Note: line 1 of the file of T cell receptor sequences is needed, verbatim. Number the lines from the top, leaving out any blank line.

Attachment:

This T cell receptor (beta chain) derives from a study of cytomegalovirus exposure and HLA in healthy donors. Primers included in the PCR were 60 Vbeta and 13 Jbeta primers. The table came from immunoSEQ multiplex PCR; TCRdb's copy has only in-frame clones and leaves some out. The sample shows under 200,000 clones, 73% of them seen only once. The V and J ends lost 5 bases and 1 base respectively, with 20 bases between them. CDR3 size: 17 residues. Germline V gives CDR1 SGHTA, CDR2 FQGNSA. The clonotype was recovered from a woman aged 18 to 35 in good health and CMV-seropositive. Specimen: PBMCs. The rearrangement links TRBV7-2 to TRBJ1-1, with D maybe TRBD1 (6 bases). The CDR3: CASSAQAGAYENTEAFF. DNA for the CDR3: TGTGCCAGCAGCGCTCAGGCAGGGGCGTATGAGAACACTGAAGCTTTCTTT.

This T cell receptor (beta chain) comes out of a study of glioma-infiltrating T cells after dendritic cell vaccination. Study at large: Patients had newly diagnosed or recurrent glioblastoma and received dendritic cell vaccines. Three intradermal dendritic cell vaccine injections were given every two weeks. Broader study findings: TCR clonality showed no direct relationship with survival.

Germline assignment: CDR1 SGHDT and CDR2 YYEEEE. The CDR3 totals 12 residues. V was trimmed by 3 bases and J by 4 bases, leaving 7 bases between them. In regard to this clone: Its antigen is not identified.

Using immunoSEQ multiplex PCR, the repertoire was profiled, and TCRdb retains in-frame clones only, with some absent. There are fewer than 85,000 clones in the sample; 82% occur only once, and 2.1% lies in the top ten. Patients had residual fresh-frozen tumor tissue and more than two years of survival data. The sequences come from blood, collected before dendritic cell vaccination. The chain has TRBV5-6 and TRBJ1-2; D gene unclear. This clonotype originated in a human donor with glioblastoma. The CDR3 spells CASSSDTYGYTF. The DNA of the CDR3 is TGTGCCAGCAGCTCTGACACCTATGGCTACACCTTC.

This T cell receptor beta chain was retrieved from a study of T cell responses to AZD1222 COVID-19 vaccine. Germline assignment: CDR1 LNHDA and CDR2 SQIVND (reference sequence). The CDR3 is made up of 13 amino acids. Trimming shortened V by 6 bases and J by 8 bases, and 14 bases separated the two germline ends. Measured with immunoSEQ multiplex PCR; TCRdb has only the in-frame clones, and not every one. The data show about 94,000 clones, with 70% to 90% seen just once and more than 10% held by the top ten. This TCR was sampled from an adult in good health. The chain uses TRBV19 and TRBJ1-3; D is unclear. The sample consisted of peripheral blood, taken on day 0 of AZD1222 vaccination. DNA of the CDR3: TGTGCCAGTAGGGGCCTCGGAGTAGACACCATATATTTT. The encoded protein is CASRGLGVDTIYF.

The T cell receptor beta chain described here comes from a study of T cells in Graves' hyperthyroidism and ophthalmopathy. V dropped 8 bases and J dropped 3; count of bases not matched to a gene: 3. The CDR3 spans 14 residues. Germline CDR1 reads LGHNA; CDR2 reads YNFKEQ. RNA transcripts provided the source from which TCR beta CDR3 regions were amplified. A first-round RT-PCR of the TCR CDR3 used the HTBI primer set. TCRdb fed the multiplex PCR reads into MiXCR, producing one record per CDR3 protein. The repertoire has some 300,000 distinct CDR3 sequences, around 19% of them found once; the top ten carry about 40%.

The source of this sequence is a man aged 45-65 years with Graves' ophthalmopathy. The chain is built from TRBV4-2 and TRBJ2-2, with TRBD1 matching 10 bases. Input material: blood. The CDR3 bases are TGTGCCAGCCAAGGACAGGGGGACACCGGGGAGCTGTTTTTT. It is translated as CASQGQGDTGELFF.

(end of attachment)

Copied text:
This T cell receptor (beta chain) derives from a study of cytomegalovirus exposure and HLA in healthy donors. Primers included in the PCR were 60 Vbeta and 13 Jbeta primers. The table came from immunoSEQ multiplex PCR; TCRdb's copy has only in-frame clones and leaves some out. The sample shows under 200,000 clones, 73% of them seen only once. The V and J ends lost 5 bases and 1 base respectively, with 20 bases between them. CDR3 size: 17 residues. Germline V gives CDR1 SGHTA, CDR2 FQGNSA. The clonotype was recovered from a woman aged 18 to 35 in good health and CMV-seropositive. Specimen: PBMCs. The rearrangement links TRBV7-2 to TRBJ1-1, with D maybe TRBD1 (6 bases). The CDR3: CASSAQAGAYENTEAFF. DNA for the CDR3: TGTGCCAGCAGCGCTCAGGCAGGGGCGTATGAGAACACTGAAGCTTTCTTT.